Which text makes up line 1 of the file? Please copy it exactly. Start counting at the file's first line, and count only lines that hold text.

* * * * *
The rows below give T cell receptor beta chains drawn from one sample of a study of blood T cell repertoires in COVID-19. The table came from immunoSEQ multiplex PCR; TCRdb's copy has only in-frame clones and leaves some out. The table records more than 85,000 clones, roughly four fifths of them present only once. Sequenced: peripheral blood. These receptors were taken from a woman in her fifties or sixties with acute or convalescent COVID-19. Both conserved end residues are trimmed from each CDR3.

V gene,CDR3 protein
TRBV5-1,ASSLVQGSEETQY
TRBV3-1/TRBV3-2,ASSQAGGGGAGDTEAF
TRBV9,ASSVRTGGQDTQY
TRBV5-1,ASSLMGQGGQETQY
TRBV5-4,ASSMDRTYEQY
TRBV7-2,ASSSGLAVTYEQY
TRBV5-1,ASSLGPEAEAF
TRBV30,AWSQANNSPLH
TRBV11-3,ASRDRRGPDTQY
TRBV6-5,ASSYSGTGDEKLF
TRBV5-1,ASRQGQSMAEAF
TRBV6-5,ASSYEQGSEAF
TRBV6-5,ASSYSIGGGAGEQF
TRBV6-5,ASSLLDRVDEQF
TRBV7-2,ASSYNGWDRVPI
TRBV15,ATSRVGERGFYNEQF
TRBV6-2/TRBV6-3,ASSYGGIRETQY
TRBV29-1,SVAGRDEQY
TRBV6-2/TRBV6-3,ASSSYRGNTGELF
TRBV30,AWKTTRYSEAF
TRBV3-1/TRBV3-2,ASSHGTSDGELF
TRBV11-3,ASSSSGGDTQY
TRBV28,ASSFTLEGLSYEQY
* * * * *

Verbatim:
The rows below give T cell receptor beta chains drawn from one sample of a study of blood T cell repertoires in COVID-19. The table came from immunoSEQ multiplex PCR; TCRdb's copy has only in-frame clones and leaves some out. The table records more than 85,000 clones, roughly four fifths of them present only once. Sequenced: peripheral blood. These receptors were taken from a woman in her fifties or sixties with acute or convalescent COVID-19. Both conserved end residues are trimmed from each CDR3.